I was at Bampton Charter Fair last Thursday, as part of the Exeter Authors Association contingent; we had a pop-up bookshop and a stall in the craft tent.
It was a very successful day; I sold quite a few books and gave out a lot of promotional material, which hopefully will lead to website visits and future sales. Not only that I read a couple of Halloween themed short stories to a reasonably good response.
When it was my turn to man the stall in the craft tent, funnelling people towards our main display, I was faced with a question by one of the potential customers.
“What genre do you write?” he asked.
“Science Fiction and Steampunk,” I replied confidently.
I was about to say, “here are some samples of my work,” I had a collection of the freebies that I usually hand out all ready to go when he looked me in the eye and said, “yes but what sort of science fiction, is it hard sci-fi, fantasy or space opera?”
That floored me for a moment, I had to think, in the end, I muttered something trite about the eternal battle between good and evil, love, loss and redemption…, blah…, blah. He took the samples and thanked me, walking away with a strange look in his eye, like he had won some sort of battle.
As I lost sight of him in the crowd, I wondered if I had said the right (write) thing? had I described my work properly? Had I done myself and my novels justice? Is my work hard Scifi or Space Opera? or is it something else? Had I put enough question marks in that paragraph?
So I had a look online to get an idea of what the general view is regarding the correct term for what I do. Here are the most popular definitions that I could find.
Science Fantasy: Technology and abilities (psionics, the Force, et.al) are way beyond our own; some may be extrapolated from real-world science. FTL travel, lots of aliens. There is a slim to zero chance of this being our future.
Space Opera: Epic in scope. Plots have larger than life heroes. Villains are evil, almost melodramatic or archetypical. While the plots may be over the top, this sub-genre of SF is not distinguished from others by issues like FTL travel, alien lifeforms, and supernatural abilities. Instead, it has more to do with the characters and plot.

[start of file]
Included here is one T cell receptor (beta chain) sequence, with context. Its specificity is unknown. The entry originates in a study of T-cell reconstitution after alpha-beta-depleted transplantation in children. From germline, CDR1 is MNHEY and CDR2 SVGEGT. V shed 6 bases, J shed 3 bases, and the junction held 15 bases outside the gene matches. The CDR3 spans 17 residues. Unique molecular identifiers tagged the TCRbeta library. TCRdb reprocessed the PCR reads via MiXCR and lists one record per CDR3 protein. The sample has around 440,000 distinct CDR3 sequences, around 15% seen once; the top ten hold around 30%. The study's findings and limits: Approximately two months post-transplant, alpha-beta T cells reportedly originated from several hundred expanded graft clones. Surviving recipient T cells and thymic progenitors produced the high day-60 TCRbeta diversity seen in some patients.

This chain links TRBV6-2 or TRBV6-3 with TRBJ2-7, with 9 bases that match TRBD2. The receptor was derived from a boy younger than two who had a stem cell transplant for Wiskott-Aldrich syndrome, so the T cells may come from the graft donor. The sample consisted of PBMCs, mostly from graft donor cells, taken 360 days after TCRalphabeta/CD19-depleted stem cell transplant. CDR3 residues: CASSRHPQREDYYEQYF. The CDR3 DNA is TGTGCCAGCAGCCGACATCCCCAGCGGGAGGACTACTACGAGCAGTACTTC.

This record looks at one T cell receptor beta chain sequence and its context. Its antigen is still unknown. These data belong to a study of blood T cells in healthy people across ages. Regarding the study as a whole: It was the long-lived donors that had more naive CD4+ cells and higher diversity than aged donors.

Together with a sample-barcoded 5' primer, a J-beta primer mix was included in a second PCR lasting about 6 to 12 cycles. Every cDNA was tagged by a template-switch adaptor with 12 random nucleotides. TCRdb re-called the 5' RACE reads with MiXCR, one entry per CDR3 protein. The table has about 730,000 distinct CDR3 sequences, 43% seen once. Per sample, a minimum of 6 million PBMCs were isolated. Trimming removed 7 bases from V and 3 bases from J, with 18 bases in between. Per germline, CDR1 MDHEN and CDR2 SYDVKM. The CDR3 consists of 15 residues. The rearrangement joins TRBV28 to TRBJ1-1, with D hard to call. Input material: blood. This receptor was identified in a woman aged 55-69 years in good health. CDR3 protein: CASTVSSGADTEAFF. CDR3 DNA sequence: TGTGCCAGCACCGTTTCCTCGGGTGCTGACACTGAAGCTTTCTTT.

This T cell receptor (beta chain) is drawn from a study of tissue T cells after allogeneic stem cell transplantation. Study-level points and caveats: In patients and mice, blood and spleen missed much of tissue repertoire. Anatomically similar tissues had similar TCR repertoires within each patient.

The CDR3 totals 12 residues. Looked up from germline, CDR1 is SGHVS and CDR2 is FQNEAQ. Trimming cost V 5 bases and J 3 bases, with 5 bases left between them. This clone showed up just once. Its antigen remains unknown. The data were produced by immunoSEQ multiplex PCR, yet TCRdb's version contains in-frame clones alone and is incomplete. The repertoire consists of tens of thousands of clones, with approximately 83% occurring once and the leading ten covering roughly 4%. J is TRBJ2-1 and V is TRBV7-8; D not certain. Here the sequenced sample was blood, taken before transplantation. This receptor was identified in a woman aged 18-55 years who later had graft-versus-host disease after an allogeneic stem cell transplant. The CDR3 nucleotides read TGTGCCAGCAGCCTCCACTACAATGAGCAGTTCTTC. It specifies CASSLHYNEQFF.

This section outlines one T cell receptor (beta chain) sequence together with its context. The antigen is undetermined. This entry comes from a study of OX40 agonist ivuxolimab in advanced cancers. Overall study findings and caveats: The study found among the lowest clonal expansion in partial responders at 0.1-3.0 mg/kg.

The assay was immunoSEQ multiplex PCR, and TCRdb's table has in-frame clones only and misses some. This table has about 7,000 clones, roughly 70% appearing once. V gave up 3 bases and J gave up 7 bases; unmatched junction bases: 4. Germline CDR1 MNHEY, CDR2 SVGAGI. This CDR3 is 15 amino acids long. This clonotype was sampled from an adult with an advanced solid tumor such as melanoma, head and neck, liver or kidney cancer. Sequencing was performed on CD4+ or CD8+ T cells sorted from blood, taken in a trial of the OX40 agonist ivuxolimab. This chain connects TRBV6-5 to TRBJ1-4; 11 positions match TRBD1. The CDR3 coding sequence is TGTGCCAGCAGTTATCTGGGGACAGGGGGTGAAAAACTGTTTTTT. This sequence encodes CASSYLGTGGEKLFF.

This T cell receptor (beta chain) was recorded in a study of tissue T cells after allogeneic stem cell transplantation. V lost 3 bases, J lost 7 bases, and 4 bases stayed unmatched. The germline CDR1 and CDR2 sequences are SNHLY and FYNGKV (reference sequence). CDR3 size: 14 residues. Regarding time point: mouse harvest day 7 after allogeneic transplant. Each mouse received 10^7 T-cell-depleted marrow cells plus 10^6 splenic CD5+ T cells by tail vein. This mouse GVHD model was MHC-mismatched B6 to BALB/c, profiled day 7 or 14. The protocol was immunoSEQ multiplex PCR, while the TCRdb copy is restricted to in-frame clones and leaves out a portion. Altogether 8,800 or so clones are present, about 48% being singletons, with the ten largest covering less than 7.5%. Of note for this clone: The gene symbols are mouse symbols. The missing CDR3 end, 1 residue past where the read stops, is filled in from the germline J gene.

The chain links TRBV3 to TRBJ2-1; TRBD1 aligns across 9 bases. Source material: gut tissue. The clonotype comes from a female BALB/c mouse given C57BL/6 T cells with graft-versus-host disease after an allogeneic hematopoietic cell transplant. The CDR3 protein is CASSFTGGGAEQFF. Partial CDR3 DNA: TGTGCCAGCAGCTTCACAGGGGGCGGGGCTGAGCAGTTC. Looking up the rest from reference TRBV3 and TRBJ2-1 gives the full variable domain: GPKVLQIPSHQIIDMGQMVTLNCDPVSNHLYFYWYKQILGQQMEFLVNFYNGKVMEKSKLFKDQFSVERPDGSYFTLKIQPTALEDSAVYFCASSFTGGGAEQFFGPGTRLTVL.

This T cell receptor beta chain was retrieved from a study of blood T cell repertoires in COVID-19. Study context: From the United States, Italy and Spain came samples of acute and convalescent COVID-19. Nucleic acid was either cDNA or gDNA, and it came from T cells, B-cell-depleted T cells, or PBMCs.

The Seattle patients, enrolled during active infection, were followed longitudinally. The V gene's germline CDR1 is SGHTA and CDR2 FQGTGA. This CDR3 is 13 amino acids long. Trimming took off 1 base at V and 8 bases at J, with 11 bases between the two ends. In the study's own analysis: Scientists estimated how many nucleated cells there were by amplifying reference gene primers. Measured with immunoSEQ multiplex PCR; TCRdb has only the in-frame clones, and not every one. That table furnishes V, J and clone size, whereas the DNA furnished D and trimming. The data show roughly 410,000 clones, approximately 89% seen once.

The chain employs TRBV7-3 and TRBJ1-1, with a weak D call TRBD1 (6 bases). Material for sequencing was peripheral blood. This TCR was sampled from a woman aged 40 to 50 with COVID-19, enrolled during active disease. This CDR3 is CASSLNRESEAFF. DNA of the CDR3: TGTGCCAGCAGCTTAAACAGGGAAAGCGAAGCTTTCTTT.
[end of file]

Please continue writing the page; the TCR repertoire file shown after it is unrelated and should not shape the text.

Hard-SF: FTL travel, ships, aliens, technology, and star-spanning empires that have been extrapolated from real-world science. In this case, there are few aliens and the empires aren’t as large as in science fantasy.
I was relieved to see that the definitions overlapped, as my particular efforts don’t fit completely into one or the other.
In general, I write about the future on a grand scale, so I have colonised galaxies but no aliens, at least not yet. I have FTL travel and all my science is based on fact, just adapted and modified a little, indeed a lot of my science is no more than what we have now, merely moved to then.
I try to make my plots character driven, using the setting as an extra character rather than the main focus, so that my plots could take place anywhere, they are not dependant on the technology to exist. Human emotion is more important than a bit of fancy kit. And settings can have emotions; just think of how your favourite place makes you feel. (or the least favourite.)
So if my visitor asked me again tomorrow, what would I say, well I guess that I would have to fall somewhere between Hard Scifi and Space Opera.
Perhaps I could invent a new genre to add to those above, how about this?
Fi-Sci: Character-driven futuristic adventures, where the plot, and not the setting is the overriding emphasis of the book. Technology is advanced, with FTL travel and many new gadgets and inventions, but everything is purely functional and plot related. There are no aliens or magic abilities. Characters have all the virtues and vices of people today; they are just living out there. And to them it’s normal to be where they are, doing what they do.
I think that fits the bill perfectly.
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